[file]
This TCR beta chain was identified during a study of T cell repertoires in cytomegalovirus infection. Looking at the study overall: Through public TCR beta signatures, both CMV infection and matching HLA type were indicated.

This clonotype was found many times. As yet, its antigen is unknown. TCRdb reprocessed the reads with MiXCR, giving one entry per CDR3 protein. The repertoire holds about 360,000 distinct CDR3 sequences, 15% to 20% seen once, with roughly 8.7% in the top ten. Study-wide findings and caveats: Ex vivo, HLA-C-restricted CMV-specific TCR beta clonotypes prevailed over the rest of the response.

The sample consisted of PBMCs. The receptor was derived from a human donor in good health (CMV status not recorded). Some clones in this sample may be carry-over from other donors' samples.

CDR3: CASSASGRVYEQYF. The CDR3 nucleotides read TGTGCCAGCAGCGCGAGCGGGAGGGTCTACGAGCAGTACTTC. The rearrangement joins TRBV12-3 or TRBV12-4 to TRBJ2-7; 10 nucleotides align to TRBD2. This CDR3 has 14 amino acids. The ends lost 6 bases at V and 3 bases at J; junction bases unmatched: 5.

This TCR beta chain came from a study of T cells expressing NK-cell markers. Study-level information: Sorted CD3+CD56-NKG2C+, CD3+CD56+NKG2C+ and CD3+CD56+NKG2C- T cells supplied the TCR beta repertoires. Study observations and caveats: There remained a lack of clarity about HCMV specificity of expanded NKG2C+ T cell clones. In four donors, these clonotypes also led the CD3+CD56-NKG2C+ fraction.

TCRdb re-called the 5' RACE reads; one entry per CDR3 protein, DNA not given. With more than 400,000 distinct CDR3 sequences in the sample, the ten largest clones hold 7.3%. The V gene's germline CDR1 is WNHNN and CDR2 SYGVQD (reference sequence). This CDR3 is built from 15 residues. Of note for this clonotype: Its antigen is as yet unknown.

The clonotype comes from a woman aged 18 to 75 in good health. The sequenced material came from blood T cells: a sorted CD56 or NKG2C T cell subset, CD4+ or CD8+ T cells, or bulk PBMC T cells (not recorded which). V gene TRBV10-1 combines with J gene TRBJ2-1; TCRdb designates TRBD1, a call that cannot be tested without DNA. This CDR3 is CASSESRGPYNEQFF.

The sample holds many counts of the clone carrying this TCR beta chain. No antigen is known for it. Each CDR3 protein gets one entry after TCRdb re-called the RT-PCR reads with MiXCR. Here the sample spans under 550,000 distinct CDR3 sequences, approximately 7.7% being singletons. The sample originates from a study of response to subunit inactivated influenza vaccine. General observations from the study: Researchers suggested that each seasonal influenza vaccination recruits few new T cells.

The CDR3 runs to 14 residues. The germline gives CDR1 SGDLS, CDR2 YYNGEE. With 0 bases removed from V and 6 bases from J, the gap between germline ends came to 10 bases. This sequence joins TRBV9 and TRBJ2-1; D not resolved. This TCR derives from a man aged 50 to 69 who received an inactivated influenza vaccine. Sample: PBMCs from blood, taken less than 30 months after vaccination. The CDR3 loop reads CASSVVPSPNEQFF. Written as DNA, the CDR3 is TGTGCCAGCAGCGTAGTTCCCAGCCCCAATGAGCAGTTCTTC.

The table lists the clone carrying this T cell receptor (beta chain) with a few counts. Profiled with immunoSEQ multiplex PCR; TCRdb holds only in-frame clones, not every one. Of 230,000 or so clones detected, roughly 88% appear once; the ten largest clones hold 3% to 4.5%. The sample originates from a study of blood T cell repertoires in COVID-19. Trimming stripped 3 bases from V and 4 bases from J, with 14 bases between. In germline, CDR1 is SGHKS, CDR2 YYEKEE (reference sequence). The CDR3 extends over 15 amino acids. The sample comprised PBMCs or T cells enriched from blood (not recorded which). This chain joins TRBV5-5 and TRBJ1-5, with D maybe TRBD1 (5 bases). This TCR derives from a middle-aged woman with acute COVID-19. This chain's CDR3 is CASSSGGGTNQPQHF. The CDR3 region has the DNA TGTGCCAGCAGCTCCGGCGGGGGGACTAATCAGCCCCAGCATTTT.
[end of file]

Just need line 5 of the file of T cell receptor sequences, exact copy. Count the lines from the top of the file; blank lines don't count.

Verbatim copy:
This TCR beta chain came from a study of T cells expressing NK-cell markers. Study-level information: Sorted CD3+CD56-NKG2C+, CD3+CD56+NKG2C+ and CD3+CD56+NKG2C- T cells supplied the TCR beta repertoires. Study observations and caveats: There remained a lack of clarity about HCMV specificity of expanded NKG2C+ T cell clones. In four donors, these clonotypes also led the CD3+CD56-NKG2C+ fraction.